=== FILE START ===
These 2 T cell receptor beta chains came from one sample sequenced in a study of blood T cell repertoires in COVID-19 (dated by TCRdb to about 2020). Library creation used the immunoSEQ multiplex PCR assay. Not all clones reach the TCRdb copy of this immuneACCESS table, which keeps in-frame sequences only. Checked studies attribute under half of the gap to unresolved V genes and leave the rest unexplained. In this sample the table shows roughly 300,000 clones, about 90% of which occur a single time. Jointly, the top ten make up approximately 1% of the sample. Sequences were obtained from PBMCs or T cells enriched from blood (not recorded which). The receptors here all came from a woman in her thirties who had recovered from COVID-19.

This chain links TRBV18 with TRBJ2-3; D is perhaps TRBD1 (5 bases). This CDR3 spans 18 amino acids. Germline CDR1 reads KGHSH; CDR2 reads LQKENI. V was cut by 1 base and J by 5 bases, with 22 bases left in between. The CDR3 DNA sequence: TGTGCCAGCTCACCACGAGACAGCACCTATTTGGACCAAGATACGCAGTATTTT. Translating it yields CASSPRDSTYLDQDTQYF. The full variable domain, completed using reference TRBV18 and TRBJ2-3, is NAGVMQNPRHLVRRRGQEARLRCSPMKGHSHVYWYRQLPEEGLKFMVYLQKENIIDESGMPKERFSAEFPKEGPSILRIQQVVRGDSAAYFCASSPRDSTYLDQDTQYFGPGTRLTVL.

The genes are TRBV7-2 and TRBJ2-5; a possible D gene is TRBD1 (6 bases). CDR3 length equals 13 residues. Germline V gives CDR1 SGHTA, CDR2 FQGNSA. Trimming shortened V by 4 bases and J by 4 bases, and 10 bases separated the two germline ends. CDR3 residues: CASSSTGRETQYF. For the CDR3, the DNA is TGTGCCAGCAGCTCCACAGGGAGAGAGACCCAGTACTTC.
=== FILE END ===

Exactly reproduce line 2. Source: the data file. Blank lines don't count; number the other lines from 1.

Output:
This chain links TRBV18 with TRBJ2-3; D is perhaps TRBD1 (5 bases). This CDR3 spans 18 amino acids. Germline CDR1 reads KGHSH; CDR2 reads LQKENI. V was cut by 1 base and J by 5 bases, with 22 bases left in between. The CDR3 DNA sequence: TGTGCCAGCTCACCACGAGACAGCACCTATTTGGACCAAGATACGCAGTATTTT. Translating it yields CASSPRDSTYLDQDTQYF. The full variable domain, completed using reference TRBV18 and TRBJ2-3, is NAGVMQNPRHLVRRRGQEARLRCSPMKGHSHVYWYRQLPEEGLKFMVYLQKENIIDESGMPKERFSAEFPKEGPSILRIQQVVRGDSAAYFCASSPRDSTYLDQDTQYFGPGTRLTVL.